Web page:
Maximizing the Impact of Teacher Collaboration (page 2)

— The Center for Comprehensive School Reform and Improvement
Updated on Jul 9, 2010

2. Are Our Efforts Aligned With School and District Priorities?


Researchers Leo and Cowan (2000) and Hord (1997) identify shared vision and values focused on student learning as one of five dimensions characterizing professional learning communities. In other words, the most effectively used collaborative meeting time focuses on issues that are directly connected to the improvement priorities of the school or district. For example, if a school goal is to improve student problem-solving skills, collaboration time may be spent examining lessons and identifying problem-solving activities across various subject areas and grade levels.

School and district goals for student achievement should drive the work of professional learning communities. School leaders should focus the work of collaborative groups by helping them align their priorities with achievement goals as well as provide the resources needed to support their work. These priorities also should act as a filter for identifying additional professional development (Annenberg Institute for School Reform, 2004). Research indicates that teachers participating in professional development linked to school activities are more likely to report that their participation improved their teaching (Parsad et al., 2001).

3. Are We Focused on Improving Student Learning?


Effective professional collaboration in schools focuses on improving practice in order to improve student learning. Teachers report that use of “one of several group processes available for the study of student work” promotes “ensuing discussions of the assignment, the link between the work and content standards, their expectations for student learning, and the use of scoring rubrics,” leading to improved teaching and student learning (National Staff Development Council, 2001b).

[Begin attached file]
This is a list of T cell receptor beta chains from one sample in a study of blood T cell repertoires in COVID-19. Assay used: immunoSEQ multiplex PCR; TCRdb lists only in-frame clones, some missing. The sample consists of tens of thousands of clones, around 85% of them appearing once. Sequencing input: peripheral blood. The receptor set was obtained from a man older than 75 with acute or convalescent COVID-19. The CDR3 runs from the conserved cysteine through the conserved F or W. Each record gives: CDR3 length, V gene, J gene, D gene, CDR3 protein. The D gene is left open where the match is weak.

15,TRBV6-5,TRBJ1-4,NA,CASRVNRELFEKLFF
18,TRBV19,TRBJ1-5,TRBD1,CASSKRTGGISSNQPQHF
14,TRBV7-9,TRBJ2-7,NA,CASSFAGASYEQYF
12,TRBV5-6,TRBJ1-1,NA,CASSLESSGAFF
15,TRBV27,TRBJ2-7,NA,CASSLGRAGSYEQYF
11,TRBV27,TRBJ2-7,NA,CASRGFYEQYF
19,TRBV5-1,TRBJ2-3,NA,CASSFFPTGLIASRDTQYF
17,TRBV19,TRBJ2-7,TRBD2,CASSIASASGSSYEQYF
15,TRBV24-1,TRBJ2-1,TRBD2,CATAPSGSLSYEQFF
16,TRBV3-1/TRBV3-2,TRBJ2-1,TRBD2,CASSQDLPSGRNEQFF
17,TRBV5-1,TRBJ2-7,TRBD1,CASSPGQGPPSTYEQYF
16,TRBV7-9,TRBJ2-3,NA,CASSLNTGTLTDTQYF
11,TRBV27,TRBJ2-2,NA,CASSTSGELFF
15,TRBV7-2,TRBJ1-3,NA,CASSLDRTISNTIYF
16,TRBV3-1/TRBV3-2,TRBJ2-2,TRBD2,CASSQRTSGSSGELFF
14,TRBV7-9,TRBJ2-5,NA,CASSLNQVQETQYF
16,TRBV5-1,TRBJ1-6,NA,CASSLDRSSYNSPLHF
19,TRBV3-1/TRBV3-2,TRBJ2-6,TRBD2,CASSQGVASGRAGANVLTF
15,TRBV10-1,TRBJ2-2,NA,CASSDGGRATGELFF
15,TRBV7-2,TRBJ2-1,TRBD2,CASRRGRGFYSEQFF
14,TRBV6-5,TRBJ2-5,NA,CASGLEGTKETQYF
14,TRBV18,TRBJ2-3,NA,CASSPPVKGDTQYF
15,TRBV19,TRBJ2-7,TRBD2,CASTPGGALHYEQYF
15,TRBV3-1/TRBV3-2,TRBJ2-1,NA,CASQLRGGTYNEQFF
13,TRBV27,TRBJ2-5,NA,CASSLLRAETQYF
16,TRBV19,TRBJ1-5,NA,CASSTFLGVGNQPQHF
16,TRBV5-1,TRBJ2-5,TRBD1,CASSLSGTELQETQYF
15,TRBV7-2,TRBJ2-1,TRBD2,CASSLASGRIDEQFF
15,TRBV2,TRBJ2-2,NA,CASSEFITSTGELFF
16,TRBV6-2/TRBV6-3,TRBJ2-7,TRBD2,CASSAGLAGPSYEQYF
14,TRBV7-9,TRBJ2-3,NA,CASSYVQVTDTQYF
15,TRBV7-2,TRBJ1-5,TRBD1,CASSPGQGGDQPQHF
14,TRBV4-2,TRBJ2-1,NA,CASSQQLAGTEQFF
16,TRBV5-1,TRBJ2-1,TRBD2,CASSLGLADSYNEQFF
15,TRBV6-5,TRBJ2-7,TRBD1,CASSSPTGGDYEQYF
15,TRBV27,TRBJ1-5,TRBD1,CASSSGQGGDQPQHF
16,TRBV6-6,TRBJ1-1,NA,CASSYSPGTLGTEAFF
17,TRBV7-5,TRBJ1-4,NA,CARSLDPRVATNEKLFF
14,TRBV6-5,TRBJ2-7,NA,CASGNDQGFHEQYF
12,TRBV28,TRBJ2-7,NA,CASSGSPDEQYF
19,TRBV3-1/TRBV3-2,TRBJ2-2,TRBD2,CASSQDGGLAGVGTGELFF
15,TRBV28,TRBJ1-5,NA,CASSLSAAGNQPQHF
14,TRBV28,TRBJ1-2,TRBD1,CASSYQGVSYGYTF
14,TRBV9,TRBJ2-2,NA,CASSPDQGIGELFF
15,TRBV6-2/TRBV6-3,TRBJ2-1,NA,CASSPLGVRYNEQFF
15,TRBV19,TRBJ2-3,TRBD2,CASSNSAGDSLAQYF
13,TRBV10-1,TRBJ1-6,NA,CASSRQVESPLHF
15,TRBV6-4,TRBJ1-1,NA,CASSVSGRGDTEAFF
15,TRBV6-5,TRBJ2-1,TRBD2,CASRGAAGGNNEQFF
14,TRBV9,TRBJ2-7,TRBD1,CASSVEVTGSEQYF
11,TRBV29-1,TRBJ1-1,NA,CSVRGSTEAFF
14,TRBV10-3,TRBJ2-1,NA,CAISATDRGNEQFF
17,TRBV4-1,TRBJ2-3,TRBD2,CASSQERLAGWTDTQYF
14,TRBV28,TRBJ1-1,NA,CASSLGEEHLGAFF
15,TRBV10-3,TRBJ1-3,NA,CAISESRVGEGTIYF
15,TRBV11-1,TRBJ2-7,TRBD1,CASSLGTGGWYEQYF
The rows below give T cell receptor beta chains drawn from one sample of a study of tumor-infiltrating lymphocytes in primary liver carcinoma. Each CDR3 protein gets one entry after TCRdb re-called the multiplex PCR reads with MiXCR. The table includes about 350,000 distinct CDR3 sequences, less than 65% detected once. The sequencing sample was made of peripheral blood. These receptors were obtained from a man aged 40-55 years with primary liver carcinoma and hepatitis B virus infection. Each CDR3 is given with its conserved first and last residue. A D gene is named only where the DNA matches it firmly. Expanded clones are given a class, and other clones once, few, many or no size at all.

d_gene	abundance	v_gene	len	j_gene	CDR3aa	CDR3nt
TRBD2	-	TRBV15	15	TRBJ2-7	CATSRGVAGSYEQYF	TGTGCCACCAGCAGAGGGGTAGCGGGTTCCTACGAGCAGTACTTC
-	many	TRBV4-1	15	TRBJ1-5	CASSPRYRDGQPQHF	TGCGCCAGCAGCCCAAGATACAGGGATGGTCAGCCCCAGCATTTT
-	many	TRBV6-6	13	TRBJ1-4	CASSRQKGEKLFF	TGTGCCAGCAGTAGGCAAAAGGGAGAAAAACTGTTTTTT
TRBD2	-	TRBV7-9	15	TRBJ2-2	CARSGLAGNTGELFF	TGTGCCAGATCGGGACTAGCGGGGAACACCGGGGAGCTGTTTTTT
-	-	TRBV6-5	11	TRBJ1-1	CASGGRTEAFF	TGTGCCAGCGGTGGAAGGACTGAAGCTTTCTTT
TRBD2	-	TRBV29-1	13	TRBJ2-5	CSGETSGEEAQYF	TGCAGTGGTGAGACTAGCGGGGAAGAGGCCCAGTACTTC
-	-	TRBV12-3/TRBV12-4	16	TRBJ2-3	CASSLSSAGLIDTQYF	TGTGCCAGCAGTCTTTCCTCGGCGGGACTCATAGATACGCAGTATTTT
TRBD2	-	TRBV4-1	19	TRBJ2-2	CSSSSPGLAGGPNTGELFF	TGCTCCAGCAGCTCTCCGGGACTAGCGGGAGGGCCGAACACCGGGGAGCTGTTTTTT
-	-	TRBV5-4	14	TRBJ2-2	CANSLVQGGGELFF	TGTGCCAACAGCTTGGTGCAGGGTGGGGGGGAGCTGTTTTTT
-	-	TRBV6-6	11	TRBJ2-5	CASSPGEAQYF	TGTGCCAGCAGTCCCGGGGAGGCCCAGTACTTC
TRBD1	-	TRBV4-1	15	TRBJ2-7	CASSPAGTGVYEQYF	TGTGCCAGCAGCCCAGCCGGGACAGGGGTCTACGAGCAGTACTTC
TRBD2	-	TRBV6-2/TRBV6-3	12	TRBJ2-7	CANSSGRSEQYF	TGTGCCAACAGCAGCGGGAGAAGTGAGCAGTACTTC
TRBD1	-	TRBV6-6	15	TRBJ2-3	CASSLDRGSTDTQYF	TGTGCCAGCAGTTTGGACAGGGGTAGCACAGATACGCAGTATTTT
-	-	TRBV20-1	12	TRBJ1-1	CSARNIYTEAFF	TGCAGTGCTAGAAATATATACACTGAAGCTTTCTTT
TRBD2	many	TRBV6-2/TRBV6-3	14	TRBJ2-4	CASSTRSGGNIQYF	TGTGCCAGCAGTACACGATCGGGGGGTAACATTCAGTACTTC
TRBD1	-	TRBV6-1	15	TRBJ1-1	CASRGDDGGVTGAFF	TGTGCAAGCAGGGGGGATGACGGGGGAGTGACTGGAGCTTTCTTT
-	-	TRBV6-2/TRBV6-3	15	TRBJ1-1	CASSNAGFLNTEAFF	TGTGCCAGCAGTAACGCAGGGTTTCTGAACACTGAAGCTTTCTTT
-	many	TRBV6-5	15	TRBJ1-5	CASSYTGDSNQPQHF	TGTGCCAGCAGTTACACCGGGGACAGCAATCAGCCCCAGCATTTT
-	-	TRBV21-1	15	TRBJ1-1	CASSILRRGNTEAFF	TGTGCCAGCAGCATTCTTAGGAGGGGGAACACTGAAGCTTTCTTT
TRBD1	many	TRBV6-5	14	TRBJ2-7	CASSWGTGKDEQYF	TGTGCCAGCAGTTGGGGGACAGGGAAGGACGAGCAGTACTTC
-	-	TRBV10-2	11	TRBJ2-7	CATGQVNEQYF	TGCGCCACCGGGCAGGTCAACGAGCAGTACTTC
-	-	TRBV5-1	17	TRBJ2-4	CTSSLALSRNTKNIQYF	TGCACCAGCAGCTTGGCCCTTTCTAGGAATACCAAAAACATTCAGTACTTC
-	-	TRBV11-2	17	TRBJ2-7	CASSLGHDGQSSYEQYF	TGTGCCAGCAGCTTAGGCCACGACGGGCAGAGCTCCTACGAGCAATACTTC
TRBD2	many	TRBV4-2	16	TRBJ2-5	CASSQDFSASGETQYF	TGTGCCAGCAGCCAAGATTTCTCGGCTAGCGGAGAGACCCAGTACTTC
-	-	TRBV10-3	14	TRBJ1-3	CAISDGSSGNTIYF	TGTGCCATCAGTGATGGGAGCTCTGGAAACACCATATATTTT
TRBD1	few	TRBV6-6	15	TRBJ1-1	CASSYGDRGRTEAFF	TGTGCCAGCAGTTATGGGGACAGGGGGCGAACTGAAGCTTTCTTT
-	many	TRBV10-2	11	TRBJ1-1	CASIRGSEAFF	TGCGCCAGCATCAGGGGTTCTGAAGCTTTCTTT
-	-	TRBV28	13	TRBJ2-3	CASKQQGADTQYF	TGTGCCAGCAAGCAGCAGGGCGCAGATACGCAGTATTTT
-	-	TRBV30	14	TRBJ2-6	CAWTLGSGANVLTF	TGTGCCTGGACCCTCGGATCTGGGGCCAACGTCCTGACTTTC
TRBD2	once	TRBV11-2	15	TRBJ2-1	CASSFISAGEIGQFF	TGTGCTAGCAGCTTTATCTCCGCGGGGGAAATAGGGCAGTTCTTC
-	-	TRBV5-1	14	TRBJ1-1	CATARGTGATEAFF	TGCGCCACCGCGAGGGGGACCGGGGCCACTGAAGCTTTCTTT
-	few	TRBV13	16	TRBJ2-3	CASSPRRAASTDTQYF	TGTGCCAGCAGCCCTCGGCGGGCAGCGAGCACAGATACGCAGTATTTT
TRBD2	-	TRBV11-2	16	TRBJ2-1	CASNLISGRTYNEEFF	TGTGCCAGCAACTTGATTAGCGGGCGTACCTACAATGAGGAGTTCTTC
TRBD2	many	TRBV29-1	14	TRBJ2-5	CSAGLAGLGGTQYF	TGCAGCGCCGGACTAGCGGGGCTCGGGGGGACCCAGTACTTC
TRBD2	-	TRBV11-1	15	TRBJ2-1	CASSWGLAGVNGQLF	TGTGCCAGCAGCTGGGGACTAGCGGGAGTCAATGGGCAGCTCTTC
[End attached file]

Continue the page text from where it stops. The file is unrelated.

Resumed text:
In contrast, researcher Kim Yap (2005) finds that teachers in low-performing schools are less likely to focus on instruction during their collaborative meetings:

While teachers at the low-performing schools are likely to take part in collaborative activities (e.g., joint planning and team building), there has been some hesitancy to identify instruction as a key area of school improvement. They are more comfortable talking about organizational structures, schedules, and other factors outside of what they do in the classroom. (p. 12)

Author Daniel Duke (2006) cites one example of a school that used roundtable discussions as a collaborative process that participants felt was highly productive. He notes that student information was shared before the roundtables met so that the entire 45-minute meeting could be devoted to discussing how to make immediate instructional adjustments and provide more monitoring and support for individual students. Before these meetings concluded, individuals were assigned responsibility for implementing the agreed-upon interventions and reporting back at the next roundtable on how well those interventions had worked.

4. Do We Use Data to Inform Our Work?

The use of data provides an additional structure for keeping the focus of collaborative groups on improved teaching and learning. Accurate and relevant data can help identify areas of concern, inform discussion, provide evidence of student learning, and aid the development of strategies and solutions. Data use circumvents the common pitfalls of school improvement efforts, such as focusing on activities instead of results (DuFour & Burnette, 2002) or making and working from assumptions instead of evidence. Again, established norms and the use of structured protocols can help teachers overcome their fear that data will be used to criticize or evaluate their instruction.

Many excellent products, guidelines, and tools for identifying, interpreting, and analyzing data are available for collaborative groups to use. (See the references and the additional resource.) If more help is needed, members might also request professional development on how to ask good questions of data or how to access available data systems.

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